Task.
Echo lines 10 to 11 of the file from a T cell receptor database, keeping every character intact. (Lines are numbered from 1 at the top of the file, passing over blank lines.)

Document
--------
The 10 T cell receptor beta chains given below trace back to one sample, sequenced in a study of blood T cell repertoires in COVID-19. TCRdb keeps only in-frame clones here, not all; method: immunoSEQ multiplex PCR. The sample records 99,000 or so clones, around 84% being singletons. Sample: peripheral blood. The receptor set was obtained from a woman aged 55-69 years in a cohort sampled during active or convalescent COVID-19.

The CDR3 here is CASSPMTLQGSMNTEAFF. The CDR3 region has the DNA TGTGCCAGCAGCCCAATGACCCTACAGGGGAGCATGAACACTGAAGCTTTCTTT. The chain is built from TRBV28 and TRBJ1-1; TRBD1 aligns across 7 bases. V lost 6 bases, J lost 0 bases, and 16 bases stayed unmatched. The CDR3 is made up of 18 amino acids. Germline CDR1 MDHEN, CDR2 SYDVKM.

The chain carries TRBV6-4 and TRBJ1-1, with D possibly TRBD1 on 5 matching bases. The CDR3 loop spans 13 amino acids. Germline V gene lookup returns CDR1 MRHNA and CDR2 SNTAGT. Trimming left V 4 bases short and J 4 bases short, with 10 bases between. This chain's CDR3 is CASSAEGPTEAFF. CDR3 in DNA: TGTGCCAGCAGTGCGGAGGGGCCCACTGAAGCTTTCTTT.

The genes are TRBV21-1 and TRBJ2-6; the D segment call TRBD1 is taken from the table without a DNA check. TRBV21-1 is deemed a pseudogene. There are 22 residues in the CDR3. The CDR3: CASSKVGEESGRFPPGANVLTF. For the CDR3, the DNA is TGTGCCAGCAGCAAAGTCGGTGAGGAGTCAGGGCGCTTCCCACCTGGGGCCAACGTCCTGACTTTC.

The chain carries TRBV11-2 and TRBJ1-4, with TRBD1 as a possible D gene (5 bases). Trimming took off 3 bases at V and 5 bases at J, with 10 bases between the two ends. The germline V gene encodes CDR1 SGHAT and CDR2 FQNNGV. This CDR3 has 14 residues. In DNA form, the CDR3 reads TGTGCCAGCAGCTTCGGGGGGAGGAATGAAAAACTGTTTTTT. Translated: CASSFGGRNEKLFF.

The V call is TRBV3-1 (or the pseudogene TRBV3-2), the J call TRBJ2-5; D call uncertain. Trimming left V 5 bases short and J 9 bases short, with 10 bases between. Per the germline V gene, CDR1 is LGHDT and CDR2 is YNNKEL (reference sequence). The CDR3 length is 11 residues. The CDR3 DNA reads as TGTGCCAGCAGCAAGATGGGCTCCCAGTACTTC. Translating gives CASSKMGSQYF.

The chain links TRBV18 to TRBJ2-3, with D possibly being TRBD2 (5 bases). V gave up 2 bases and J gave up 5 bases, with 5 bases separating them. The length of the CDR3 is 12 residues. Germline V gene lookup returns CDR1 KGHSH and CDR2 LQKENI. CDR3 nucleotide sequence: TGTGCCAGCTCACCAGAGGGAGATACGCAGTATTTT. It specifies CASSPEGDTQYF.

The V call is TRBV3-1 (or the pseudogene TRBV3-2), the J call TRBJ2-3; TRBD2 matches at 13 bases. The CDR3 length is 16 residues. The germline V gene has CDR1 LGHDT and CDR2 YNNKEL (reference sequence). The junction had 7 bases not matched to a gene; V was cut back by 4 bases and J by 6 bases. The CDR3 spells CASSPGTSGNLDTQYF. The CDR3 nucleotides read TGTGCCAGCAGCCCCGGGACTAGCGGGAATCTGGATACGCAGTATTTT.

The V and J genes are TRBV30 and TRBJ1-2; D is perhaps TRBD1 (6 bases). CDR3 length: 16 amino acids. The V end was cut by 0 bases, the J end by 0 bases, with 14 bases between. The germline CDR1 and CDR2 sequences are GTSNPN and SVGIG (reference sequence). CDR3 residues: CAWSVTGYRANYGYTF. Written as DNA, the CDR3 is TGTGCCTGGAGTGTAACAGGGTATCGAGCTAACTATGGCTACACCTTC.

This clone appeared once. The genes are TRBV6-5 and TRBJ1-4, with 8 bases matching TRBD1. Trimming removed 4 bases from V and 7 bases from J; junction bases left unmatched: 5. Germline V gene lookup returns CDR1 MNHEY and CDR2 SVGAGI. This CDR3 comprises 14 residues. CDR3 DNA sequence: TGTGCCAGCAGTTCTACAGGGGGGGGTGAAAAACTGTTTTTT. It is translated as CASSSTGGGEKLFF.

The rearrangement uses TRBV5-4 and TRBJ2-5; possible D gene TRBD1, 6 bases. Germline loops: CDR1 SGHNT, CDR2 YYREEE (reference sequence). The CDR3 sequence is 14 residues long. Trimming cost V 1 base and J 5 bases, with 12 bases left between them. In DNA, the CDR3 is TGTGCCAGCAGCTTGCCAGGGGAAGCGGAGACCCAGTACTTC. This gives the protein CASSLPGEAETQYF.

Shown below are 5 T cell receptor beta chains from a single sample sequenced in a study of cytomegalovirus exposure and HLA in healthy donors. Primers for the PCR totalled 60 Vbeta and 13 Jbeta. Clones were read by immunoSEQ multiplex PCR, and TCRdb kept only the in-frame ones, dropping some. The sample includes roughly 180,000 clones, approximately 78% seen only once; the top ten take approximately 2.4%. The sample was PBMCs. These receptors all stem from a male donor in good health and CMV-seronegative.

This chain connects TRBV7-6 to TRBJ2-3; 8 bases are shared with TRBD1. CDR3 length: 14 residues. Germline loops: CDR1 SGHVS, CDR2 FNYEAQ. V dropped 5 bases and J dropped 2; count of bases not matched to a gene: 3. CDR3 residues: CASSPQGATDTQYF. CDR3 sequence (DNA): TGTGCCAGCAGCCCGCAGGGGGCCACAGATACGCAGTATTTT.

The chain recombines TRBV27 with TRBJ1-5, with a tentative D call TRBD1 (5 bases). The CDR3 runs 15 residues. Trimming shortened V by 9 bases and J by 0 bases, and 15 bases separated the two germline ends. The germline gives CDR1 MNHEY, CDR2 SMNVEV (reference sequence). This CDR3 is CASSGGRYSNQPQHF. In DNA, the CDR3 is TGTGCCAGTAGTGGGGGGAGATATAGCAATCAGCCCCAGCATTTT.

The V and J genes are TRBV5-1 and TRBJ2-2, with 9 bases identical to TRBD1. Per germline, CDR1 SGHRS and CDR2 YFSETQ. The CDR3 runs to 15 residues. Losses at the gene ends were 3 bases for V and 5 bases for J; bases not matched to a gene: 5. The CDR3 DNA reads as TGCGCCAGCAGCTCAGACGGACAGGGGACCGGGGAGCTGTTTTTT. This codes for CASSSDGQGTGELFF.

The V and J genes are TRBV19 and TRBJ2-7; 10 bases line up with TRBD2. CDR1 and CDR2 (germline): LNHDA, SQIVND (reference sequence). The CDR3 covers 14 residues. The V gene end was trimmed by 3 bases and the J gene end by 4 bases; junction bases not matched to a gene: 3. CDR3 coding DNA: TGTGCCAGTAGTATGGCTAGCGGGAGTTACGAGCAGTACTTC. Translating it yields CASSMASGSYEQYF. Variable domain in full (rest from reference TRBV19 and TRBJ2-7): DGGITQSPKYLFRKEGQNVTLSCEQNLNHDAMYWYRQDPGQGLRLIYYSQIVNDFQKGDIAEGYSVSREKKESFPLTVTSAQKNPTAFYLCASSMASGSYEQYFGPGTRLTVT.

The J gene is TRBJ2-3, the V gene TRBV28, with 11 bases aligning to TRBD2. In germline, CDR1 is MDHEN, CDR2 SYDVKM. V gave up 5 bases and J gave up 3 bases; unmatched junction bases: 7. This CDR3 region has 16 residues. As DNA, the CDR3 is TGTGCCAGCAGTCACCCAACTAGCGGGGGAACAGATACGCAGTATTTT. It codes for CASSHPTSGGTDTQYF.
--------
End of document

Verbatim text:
This clone appeared once. The genes are TRBV6-5 and TRBJ1-4, with 8 bases matching TRBD1. Trimming removed 4 bases from V and 7 bases from J; junction bases left unmatched: 5. Germline V gene lookup returns CDR1 MNHEY and CDR2 SVGAGI. This CDR3 comprises 14 residues. CDR3 DNA sequence: TGTGCCAGCAGTTCTACAGGGGGGGGTGAAAAACTGTTTTTT. It is translated as CASSSTGGGEKLFF.

The rearrangement uses TRBV5-4 and TRBJ2-5; possible D gene TRBD1, 6 bases. Germline loops: CDR1 SGHNT, CDR2 YYREEE (reference sequence). The CDR3 sequence is 14 residues long. Trimming cost V 1 base and J 5 bases, with 12 bases left between them. In DNA, the CDR3 is TGTGCCAGCAGCTTGCCAGGGGAAGCGGAGACCCAGTACTTC. This gives the protein CASSLPGEAETQYF.